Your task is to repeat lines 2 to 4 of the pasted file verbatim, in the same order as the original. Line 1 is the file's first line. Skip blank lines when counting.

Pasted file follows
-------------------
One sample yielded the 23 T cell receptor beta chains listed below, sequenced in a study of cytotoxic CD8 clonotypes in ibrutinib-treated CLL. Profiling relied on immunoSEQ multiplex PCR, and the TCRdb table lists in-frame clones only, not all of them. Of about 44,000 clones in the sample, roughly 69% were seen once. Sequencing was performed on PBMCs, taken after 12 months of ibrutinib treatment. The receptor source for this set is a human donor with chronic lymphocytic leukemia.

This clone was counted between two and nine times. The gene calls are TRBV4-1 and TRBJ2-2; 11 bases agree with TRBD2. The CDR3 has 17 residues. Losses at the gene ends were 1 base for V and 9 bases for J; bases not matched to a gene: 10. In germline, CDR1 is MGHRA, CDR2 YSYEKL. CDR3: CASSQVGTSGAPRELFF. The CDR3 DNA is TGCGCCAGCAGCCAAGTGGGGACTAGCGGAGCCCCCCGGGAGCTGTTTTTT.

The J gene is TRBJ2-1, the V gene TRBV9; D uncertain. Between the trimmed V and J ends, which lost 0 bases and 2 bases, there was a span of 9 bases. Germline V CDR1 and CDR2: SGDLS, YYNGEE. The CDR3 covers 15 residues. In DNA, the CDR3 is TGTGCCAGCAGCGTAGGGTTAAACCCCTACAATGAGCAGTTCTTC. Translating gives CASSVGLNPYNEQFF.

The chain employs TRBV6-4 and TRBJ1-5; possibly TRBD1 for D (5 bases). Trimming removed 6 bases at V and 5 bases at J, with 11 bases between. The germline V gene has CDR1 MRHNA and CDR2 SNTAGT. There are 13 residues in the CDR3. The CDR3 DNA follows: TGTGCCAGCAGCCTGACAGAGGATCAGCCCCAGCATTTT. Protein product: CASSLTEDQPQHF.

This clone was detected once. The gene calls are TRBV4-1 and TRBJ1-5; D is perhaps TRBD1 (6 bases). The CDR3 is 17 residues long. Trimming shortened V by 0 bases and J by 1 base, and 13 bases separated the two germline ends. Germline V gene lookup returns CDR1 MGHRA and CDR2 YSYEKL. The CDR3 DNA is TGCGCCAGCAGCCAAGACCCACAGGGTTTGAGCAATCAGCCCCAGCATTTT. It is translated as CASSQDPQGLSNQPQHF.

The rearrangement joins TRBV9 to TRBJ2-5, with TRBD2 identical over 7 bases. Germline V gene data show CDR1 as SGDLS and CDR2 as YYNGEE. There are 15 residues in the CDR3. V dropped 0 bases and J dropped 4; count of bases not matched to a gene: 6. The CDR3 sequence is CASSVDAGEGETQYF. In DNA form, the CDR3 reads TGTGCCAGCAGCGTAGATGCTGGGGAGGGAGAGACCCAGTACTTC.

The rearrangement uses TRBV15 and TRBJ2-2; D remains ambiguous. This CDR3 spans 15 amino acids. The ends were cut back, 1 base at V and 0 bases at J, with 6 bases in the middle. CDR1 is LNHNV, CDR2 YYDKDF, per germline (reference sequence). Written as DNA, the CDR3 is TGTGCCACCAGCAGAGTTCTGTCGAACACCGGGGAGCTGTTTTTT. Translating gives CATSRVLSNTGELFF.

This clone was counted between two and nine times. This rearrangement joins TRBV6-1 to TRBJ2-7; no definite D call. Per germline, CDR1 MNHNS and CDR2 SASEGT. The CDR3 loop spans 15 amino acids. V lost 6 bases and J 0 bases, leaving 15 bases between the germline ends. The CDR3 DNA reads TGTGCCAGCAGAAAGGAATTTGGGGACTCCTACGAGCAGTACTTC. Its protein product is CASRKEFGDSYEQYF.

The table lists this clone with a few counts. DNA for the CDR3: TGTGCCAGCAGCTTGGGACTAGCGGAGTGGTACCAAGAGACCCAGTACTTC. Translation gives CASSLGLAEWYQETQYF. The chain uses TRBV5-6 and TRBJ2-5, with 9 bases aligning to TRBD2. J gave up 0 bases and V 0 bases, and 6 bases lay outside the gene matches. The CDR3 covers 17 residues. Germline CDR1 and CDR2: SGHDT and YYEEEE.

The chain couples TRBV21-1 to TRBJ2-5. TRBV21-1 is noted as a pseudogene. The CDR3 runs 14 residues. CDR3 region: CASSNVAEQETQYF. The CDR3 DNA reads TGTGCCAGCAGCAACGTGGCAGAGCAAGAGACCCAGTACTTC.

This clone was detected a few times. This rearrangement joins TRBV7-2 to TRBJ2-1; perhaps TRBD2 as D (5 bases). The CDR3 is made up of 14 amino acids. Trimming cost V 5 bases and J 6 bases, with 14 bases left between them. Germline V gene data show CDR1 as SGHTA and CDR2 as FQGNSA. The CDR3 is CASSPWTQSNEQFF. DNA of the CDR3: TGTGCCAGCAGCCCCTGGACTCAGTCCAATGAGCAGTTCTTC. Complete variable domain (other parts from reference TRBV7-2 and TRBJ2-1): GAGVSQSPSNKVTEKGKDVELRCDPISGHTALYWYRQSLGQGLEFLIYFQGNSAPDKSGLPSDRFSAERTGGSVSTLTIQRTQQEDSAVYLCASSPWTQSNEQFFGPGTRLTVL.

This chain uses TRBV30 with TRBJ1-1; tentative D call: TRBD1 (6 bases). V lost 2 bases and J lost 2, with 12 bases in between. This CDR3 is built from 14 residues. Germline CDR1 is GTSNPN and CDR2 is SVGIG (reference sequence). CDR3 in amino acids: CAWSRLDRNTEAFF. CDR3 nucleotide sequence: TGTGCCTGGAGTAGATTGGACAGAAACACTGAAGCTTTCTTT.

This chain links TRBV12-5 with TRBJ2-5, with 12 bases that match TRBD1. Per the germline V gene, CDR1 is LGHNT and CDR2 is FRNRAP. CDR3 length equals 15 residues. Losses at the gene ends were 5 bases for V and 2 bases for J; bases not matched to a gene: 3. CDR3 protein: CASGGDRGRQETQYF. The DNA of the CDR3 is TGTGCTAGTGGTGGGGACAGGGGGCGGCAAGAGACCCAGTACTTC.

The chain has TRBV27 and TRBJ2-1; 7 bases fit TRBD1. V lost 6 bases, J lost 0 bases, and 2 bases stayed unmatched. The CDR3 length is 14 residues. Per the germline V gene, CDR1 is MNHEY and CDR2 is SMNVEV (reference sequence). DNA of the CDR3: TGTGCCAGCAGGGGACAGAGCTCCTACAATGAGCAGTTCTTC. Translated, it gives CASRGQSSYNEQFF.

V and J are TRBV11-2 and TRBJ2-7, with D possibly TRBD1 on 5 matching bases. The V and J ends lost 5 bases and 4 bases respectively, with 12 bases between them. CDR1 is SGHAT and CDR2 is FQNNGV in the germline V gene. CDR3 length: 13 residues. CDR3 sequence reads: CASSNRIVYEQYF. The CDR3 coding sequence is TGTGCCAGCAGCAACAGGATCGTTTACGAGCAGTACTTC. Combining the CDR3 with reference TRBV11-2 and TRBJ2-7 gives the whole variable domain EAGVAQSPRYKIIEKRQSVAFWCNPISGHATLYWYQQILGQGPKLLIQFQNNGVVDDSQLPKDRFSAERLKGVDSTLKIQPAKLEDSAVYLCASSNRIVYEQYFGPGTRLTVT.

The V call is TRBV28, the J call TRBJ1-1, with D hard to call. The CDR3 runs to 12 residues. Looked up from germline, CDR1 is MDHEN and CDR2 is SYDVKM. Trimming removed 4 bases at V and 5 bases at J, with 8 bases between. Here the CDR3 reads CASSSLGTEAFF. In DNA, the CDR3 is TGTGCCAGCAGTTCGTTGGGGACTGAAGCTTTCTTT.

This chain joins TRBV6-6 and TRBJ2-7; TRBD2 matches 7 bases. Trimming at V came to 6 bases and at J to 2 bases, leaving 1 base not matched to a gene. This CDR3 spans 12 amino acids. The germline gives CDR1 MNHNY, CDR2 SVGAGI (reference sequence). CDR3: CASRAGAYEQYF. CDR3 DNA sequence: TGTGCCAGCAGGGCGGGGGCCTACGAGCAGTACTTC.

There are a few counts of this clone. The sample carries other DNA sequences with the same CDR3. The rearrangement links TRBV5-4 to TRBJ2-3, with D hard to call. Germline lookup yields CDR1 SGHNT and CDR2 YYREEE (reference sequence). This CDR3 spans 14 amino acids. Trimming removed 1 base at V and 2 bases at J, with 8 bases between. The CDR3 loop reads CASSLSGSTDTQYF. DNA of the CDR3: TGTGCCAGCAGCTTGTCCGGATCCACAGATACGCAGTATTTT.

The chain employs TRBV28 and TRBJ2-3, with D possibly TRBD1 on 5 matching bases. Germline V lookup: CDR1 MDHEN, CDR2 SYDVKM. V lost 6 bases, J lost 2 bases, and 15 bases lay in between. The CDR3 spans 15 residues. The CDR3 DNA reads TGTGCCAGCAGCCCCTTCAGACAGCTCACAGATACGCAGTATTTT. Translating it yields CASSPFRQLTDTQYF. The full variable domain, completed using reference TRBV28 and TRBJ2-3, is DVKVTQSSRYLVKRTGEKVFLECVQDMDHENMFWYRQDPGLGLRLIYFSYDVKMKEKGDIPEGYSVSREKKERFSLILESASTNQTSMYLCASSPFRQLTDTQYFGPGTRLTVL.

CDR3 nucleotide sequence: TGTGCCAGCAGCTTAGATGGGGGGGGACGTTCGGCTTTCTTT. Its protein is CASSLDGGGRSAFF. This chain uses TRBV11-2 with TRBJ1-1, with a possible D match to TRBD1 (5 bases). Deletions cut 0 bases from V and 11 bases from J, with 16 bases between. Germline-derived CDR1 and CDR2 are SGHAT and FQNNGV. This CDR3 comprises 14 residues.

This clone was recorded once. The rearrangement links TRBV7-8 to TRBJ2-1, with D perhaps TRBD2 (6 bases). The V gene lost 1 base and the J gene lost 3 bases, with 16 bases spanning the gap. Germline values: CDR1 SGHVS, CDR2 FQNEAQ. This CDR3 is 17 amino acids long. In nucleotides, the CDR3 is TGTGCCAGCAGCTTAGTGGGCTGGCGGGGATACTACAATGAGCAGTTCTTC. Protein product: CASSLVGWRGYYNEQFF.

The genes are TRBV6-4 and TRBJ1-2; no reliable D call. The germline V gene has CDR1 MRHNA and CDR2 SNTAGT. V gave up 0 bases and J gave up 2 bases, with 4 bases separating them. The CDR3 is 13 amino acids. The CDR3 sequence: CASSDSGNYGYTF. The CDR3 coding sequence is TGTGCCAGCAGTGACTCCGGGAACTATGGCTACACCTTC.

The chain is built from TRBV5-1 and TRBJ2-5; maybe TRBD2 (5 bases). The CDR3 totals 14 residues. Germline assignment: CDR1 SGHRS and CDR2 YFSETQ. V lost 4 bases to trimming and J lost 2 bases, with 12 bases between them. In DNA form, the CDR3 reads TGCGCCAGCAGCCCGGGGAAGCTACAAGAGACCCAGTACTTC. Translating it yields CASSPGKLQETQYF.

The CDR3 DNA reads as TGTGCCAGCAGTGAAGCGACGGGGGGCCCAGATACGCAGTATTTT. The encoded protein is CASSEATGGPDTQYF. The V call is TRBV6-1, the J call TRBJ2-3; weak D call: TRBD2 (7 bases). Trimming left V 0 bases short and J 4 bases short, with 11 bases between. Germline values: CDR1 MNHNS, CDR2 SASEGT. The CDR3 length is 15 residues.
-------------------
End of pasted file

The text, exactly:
This clone was counted between two and nine times. The gene calls are TRBV4-1 and TRBJ2-2; 11 bases agree with TRBD2. The CDR3 has 17 residues. Losses at the gene ends were 1 base for V and 9 bases for J; bases not matched to a gene: 10. In germline, CDR1 is MGHRA, CDR2 YSYEKL. CDR3: CASSQVGTSGAPRELFF. The CDR3 DNA is TGCGCCAGCAGCCAAGTGGGGACTAGCGGAGCCCCCCGGGAGCTGTTTTTT.

The J gene is TRBJ2-1, the V gene TRBV9; D uncertain. Between the trimmed V and J ends, which lost 0 bases and 2 bases, there was a span of 9 bases. Germline V CDR1 and CDR2: SGDLS, YYNGEE. The CDR3 covers 15 residues. In DNA, the CDR3 is TGTGCCAGCAGCGTAGGGTTAAACCCCTACAATGAGCAGTTCTTC. Translating gives CASSVGLNPYNEQFF.

The chain employs TRBV6-4 and TRBJ1-5; possibly TRBD1 for D (5 bases). Trimming removed 6 bases at V and 5 bases at J, with 11 bases between. The germline V gene has CDR1 MRHNA and CDR2 SNTAGT. There are 13 residues in the CDR3. The CDR3 DNA follows: TGTGCCAGCAGCCTGACAGAGGATCAGCCCCAGCATTTT. Protein product: CASSLTEDQPQHF.